#OscarsSoWhite Creator "Encouraged" by Academy Changes, Won't Watch Show This Year

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April Reign

April Reign — who created the hashtag that focuses on the lack of minority nominees — feels hopeful about Friday's announcement but tells THR why she still won't be watching the Oscars.

April Reign is encouraged by the Academy's response to the #OscarsSoWhite fallout, the hashtag she created, but won't be watching the Feb. 28 Oscars ceremony.

"I think this is one step toward making the Academy more diverse and inclusive and so I appreciate president [Cheryl] Boone Isaacs spearheading this," Reign told The Hollywood Reporter after the Academy unveiled several dramatic changes in an announcement on Friday morning. "I would hope that a more diverse Academy will pressure Hollywood to make systemic changes as well."

Faced with a growing boycott of this year's Oscars over the lack of diverse nominees, the Academy of Motion Picture Arts and Sciences vowed to change its structure and voting regulations in an effort to fix the recurring problem (for the second year in a row, black actors and movies were largely shut out). Its goal, the Academy said, is to double the number of women and diverse members of the Academy by 2020.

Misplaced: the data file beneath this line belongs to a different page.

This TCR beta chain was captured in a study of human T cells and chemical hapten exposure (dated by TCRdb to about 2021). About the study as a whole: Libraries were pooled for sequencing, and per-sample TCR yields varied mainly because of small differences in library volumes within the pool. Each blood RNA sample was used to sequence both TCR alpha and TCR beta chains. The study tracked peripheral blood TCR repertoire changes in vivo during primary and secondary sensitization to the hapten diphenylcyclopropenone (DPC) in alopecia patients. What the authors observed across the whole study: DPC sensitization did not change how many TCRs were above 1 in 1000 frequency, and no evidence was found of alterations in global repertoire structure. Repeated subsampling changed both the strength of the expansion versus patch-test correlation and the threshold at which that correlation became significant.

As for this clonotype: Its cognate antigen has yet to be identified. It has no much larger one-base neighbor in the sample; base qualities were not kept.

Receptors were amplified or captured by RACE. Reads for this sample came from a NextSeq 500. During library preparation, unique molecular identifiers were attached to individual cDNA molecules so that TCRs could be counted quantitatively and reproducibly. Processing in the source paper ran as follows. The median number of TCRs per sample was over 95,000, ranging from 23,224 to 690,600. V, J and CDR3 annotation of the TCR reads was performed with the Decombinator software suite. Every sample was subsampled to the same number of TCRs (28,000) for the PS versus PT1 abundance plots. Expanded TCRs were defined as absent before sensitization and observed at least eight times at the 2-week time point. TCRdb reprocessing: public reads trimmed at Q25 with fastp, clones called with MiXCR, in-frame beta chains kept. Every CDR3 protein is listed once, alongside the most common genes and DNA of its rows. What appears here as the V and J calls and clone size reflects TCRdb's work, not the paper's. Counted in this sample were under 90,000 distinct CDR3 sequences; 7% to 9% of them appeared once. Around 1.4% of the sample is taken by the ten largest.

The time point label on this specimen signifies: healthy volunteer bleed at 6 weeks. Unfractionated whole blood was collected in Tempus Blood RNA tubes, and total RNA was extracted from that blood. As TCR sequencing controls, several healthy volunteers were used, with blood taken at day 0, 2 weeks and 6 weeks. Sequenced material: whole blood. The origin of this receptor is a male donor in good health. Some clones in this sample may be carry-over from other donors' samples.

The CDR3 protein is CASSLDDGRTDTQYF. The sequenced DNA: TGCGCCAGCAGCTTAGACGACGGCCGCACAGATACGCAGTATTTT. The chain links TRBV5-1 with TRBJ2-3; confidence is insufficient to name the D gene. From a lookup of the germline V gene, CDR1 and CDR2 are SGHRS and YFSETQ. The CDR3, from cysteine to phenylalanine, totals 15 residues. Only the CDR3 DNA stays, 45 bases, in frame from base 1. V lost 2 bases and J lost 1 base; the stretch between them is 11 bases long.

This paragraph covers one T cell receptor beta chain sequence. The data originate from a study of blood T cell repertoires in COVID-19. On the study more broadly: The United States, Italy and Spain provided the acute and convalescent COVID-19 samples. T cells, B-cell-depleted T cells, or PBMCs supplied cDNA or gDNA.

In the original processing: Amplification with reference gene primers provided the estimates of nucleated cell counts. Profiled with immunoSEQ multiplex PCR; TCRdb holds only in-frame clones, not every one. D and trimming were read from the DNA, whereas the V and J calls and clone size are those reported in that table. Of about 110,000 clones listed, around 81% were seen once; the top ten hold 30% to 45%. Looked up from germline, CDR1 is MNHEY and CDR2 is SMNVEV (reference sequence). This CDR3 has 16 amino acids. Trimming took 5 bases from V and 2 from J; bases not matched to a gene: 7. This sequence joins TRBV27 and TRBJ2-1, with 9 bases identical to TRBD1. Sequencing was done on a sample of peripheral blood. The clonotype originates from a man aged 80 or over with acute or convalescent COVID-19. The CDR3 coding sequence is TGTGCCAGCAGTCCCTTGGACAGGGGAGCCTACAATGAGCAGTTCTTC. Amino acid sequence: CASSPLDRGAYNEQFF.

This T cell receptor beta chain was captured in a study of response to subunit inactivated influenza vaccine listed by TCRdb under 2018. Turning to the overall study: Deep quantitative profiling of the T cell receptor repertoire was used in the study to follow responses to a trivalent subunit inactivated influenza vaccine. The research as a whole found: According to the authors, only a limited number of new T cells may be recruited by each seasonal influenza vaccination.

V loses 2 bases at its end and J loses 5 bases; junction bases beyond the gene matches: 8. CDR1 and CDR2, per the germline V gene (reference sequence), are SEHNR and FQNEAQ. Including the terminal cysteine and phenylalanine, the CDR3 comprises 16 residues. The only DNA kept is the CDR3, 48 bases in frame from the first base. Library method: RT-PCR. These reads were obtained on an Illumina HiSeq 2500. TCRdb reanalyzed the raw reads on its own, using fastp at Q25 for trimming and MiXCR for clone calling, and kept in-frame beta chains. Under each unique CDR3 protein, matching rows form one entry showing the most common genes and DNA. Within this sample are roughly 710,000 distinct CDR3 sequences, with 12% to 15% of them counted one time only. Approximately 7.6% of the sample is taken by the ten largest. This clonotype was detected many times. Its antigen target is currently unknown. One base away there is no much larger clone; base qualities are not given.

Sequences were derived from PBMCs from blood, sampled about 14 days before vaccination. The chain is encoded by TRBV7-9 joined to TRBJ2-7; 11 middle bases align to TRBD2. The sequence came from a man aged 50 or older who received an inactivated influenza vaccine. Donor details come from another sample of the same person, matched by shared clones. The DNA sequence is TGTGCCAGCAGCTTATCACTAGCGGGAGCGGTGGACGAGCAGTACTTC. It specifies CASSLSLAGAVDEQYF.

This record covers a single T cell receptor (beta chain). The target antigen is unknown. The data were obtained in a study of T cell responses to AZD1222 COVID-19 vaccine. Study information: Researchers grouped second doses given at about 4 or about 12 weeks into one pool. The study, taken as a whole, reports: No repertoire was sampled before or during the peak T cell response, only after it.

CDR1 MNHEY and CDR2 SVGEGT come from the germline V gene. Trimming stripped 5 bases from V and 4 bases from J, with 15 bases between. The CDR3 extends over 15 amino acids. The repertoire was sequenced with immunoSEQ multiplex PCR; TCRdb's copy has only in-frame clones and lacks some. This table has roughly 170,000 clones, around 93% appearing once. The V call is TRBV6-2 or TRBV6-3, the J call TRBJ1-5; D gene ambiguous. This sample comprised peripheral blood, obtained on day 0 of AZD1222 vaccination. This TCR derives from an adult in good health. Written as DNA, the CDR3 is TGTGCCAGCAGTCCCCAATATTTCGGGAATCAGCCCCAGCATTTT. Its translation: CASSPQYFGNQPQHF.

Reign, who created the hashtag #OscarsSoWhite last year when all the acting nominees were white, initially told THR that she was "disappointed but not surprised" when history repeated itself this year, and endorsed the boycott movement led by stars like Spike Lee and Jada Pinkett Smith.

While Friday's announcement is a sign that change can come, Reign, who is the managing editor of the website BroadwayBlack.com, maintains that she won't be tuning in to this year's show because "the issue still remains."

"I still wont be watching the ceremony this year because that die has already been cast," she says, adding that she will be providing counterprogramming for those who also aren't watching (during last year's Oscars, she used her Twitter account, which has 18,800 followers, to live-tweet the Eddie Murphy comedy Coming to America). "This is one strong step forward, but there is still work to be done — this is giving an aspirin to someone who has had a chronic headache for the last 80 years. And while this will be helpful, it is not a complete solution."

Reign says the overall goal is to increase diversity and inclusion in film and in the Academy, and that while Friday's announcement is proof of some of that becoming a reality, it's not enough.

"There is still a concern with respect to Hollywood itself and how movies are made and by whom," she said. "So even with a more diverse Academy, there is still an imperative to ensure that work by and for people of color and marginalized communities is made by the Hollywood studio heads. I still would like to see the Academy exert pressure on Hollywood and say that they want to be able to have the opportunity to nominate more diverse films."

As for the overall response from both Hollywood and moviegoers alike, Reign hopes to see a positive one: "What this means is more opportunity for everyone."

She adds, "We’ll see in the years ahead how this actually works in practice, but I’m encouraged by the Academy’s unanimous statement today."

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